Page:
neutrino astronomy

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The observation of neutrinos emitted by celestial objects. Neutrinos pass through large quantities of matter without significant absorption. For example, neutrinos produced by the nuclear processes in the Sun's core have only one chance in 1010 of being absorbed in escaping from the Sun and so reach the Earth in huge numbers (see solar neutrino unit). Bursts of neutrinos are predicted to be produced in supernova explosions, and such a burst was detected from Supernova 1987A. Neutrinos can be detected in several ways. One uses the neutrino's interaction with the chlorine isotope 37Cl, which produces radioactive argon, 37Ar. Detectors have also been built which utilize the conversion of gallium to germanium by a neutrino (71Ga to 71Ge). Neutrino telescopes detect the direction from which the neutrino comes, as well as its existence. These rely on the neutrino colliding with an electron inside a large tank of water. The electron is then detected via its Cerenkov radiation.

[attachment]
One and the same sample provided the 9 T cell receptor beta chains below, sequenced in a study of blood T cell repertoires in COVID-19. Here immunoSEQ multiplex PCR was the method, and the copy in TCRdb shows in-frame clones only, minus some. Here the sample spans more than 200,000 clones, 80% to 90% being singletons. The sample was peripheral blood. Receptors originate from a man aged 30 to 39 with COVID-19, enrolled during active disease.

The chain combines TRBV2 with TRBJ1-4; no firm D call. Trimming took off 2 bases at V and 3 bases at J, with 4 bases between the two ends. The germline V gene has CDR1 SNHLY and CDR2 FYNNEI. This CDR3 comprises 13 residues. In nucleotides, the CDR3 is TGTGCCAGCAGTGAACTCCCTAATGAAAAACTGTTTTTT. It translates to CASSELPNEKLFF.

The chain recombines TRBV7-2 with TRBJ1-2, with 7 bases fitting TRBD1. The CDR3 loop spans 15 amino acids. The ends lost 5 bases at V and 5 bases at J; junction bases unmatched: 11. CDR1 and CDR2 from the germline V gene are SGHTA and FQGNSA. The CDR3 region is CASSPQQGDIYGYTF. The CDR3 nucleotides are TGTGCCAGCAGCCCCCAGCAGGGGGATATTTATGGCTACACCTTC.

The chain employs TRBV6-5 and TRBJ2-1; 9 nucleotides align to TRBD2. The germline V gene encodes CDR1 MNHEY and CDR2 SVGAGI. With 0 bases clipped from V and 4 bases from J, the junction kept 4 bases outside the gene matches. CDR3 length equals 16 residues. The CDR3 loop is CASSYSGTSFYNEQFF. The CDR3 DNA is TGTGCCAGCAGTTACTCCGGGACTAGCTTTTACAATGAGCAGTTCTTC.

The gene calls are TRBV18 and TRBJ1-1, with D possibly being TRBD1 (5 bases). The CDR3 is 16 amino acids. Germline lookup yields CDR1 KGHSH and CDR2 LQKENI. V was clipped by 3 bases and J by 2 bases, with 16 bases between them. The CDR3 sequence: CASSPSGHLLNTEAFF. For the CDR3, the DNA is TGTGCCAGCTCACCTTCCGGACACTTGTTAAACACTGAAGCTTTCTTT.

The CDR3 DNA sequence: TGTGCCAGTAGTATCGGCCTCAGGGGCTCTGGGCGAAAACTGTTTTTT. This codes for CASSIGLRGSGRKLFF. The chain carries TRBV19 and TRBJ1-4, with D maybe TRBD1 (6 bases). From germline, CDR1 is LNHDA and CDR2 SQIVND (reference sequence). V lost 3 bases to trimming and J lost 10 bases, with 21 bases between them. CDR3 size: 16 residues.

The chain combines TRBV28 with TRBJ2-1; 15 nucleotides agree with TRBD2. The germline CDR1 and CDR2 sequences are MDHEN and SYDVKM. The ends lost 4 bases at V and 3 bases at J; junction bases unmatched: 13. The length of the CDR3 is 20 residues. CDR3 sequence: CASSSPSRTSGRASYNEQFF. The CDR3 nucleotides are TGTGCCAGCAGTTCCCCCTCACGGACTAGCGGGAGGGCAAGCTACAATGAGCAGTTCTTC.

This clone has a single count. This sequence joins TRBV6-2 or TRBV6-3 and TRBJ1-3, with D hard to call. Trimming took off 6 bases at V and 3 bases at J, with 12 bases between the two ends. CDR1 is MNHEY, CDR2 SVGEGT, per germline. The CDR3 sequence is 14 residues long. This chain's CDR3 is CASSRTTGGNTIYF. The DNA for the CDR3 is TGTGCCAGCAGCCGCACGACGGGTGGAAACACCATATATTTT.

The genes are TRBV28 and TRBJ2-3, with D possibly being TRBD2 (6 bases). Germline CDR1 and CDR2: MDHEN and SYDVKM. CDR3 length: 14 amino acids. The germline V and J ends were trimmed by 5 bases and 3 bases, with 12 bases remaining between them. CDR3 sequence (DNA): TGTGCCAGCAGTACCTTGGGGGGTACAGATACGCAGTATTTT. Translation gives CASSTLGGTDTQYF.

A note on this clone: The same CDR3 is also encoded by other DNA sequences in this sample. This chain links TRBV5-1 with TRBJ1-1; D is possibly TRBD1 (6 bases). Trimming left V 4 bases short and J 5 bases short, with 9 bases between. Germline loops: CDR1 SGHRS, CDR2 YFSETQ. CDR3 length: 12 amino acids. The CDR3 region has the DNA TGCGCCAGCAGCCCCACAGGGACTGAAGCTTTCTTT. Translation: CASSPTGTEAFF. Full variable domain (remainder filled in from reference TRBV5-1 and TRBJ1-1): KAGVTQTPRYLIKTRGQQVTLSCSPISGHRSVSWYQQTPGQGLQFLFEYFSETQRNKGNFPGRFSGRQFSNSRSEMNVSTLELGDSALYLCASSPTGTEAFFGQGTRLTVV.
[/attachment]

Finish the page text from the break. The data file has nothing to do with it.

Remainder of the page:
Subjects: Astronomy and Astrophysics.

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